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Asking the True Questions
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Asking the True Questions (17 min.) MP3
Transcript of a talk delivered by Brother ChiSing
Awakening Heart (Community of Mindful Living)
September 27, 2009 - Dallas, Texas

To start off with, I will tell you what goes on in my mind sometimes when I am meditating. This is asked by someone at the Day of Mindfulness retreat yesterday, so I said, "Okay. I will see what goes on in my mind." I'm feeling my breath, feeling the body. I hear a few noises here and there. Feeling my heart energy, Amitabha, Amitabha, Amitabha. Gratitude, just feeling gratitude. Shopping list. What am I going to eat after this? I am really hungry. Amitabha. Amitabha. I hope I come up with something to say, because everyone is like expecting me to say something. Amitabha. Amitabha.

So, many people I think that come to meditation, they think they are a bad meditator. Well, they can't really read anyone else's mind, so they think they're the only ones where they can't seem to stop thinking, so they must be the worst meditator in the room because everyone else looks so peaceful and quiet and so joyful. And actually, if you stop thinking, that might mean you're dead, so be happy that you are having thoughts, okay? To stop all thinking is not the purpose of meditation. Now, if thinking suddenly ceases for long periods of time on its own, that is fine, but we do not make that happen, and we do not try to make that happen, and it is not even what we are trying to do at all. If they cease for a period of time, that is just what they are doing.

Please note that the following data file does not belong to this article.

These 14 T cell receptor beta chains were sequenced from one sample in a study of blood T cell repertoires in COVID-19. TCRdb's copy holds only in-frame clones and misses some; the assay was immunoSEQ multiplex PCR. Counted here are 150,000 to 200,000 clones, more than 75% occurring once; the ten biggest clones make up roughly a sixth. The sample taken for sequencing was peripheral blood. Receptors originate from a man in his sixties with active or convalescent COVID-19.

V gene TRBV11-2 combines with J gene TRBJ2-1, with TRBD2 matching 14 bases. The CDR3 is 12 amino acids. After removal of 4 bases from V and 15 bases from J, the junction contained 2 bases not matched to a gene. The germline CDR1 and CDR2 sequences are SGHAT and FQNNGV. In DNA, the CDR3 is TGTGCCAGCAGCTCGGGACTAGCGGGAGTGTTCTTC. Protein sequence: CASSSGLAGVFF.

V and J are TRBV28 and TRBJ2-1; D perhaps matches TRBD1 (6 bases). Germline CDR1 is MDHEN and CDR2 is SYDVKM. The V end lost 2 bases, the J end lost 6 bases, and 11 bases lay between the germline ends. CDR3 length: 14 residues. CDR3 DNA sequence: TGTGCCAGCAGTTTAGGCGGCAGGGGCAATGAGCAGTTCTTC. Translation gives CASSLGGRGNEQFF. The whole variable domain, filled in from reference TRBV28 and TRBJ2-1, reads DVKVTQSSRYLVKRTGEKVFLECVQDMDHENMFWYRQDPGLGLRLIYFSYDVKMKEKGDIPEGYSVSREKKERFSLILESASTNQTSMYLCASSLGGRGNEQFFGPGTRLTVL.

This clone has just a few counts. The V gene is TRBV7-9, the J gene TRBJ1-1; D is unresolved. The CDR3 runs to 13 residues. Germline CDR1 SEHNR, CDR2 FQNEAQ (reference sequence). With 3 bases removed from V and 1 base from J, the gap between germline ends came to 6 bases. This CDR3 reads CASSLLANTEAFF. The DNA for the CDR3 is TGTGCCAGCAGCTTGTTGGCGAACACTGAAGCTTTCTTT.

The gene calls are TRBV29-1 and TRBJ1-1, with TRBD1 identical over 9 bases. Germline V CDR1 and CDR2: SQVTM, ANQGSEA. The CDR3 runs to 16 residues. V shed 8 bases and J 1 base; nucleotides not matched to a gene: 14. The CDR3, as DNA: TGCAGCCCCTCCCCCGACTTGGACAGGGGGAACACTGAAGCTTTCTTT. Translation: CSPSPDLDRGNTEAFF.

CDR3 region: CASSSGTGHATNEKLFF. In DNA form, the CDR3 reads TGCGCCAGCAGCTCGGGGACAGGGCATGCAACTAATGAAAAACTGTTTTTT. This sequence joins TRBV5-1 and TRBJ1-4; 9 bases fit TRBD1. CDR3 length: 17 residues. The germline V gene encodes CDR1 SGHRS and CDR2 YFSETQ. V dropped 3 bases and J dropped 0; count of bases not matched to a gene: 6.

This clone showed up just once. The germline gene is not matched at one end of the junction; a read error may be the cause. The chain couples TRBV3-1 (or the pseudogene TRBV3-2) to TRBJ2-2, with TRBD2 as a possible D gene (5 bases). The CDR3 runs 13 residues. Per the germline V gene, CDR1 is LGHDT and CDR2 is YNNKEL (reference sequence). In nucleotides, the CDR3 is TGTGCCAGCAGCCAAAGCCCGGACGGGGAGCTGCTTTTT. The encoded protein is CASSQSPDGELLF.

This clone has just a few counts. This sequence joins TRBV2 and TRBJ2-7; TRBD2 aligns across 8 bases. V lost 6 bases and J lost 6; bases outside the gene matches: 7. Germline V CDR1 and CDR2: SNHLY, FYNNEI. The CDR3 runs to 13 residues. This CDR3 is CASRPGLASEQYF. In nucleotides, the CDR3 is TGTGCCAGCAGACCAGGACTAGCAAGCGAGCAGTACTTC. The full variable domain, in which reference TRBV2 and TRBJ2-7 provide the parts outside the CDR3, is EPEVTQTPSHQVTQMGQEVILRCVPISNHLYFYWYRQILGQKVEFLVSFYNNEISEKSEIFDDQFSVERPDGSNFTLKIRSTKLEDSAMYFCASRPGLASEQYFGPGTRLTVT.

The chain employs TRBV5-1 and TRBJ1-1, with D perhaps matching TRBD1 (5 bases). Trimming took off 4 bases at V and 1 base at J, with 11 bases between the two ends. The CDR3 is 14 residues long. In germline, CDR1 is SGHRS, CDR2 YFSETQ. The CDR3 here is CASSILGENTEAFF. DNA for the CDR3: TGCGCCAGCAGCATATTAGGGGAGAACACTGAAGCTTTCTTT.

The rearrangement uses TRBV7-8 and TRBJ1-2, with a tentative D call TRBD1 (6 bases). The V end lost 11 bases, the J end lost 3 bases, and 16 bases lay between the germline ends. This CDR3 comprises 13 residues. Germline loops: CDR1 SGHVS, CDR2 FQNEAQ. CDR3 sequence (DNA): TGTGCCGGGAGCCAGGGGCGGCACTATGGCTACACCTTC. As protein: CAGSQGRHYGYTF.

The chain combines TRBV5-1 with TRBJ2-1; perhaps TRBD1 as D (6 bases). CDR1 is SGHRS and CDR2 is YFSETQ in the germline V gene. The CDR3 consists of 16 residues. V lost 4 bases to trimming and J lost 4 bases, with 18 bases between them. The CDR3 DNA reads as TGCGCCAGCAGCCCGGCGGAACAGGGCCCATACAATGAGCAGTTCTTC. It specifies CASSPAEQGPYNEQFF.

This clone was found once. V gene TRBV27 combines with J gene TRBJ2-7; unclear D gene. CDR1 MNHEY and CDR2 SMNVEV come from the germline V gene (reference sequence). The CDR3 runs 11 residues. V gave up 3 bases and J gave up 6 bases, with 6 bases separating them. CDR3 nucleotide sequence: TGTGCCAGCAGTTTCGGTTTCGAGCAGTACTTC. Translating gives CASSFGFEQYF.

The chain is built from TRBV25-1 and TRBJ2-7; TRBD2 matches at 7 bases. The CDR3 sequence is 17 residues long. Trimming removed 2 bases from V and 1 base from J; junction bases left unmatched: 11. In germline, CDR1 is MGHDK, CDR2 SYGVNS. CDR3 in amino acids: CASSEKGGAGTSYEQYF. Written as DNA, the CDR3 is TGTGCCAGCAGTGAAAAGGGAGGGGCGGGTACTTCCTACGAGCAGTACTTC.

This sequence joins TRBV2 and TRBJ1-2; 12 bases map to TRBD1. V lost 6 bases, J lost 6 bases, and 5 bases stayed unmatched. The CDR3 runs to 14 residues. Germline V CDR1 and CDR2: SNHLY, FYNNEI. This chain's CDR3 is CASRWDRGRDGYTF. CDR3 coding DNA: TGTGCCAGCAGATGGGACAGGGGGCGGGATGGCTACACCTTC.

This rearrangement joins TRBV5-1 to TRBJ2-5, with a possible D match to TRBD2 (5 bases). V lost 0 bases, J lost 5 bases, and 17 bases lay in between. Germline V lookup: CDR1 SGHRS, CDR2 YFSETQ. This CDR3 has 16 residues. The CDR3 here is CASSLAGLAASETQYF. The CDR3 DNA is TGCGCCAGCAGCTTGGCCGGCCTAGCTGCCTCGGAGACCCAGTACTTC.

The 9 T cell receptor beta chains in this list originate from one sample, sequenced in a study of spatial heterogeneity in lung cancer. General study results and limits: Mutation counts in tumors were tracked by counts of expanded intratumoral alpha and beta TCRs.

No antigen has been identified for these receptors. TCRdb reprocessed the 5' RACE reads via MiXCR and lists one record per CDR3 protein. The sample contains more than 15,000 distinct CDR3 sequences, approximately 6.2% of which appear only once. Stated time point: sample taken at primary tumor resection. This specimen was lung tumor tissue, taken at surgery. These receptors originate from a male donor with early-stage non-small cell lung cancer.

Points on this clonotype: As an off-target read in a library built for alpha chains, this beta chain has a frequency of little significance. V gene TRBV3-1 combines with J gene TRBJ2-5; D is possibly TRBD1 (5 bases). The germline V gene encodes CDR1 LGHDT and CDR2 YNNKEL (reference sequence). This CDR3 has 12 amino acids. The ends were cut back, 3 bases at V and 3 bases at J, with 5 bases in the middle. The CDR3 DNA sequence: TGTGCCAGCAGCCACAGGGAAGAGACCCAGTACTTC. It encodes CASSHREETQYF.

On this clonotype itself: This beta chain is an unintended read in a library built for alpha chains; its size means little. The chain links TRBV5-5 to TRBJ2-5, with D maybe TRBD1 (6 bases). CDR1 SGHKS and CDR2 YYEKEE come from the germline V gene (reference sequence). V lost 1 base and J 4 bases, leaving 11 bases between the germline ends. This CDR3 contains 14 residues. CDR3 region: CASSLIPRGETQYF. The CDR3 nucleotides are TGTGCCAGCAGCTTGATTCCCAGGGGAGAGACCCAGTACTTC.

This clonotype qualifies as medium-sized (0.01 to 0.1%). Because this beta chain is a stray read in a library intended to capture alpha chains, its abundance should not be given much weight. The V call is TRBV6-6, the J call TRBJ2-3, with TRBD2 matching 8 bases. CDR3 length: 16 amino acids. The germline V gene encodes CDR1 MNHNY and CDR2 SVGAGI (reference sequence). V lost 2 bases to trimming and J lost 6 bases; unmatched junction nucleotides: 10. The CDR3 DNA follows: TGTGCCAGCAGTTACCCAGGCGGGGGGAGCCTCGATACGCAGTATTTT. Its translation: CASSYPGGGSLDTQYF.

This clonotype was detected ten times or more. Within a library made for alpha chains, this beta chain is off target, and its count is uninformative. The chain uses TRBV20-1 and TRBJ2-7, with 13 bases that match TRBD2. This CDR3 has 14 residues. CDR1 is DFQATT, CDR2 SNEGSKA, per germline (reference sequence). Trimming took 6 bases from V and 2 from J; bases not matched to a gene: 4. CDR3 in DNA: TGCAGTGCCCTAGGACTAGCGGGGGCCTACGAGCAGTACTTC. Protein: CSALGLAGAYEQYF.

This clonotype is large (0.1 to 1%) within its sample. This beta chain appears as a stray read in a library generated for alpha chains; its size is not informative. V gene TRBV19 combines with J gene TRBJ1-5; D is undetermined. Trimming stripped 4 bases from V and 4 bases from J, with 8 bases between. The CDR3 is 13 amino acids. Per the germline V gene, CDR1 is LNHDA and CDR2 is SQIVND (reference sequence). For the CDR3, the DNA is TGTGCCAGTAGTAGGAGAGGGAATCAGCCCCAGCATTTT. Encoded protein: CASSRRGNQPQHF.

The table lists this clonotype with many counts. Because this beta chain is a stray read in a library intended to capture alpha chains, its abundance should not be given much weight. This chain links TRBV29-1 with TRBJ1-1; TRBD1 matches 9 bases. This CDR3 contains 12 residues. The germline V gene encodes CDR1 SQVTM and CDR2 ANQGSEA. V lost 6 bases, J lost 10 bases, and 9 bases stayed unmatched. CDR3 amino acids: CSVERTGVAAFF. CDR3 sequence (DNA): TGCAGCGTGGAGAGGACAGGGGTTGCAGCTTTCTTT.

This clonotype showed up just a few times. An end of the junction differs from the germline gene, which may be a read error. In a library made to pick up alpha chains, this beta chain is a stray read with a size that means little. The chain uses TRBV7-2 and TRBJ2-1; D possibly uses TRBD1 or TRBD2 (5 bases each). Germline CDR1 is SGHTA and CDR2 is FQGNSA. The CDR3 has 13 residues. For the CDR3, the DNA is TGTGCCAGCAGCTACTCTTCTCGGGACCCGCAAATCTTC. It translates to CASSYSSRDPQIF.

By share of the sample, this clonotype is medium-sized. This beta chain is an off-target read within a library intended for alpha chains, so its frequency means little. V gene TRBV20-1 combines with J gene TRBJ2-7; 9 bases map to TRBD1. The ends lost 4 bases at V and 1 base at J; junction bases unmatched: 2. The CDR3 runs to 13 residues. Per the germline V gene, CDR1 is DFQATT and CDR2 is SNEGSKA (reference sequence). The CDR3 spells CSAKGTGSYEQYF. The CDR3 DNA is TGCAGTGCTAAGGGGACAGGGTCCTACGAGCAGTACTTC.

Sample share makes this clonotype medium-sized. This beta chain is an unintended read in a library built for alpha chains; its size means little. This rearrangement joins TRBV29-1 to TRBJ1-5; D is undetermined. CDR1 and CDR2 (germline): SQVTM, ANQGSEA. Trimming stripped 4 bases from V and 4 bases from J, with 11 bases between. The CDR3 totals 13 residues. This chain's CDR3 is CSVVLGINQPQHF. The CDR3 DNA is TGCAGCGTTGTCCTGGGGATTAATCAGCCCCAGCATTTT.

But what we're doing when we are practicing meditation is dis-identifying with thinking mind because most of the time we are so involved with it, that is what we think we are. We're dis-identifying with thinking mind and coming back to big minds, big heart, infinite, vast, clear sky, spacious awareness, consciousness. And we just keep doing that over and over again. It becomes easier and easier to re-identify with big mind rather than small, thinking mind. And eventually, we are identified—we are resting as big mind and the clouds of small mind are just happening. But see, the difference is, we are no longer the cloud. We're the sky, just letting the clouds come and go. You see? We're not destroying the clouds. We are just realizing we are not the clouds. We are so much greater.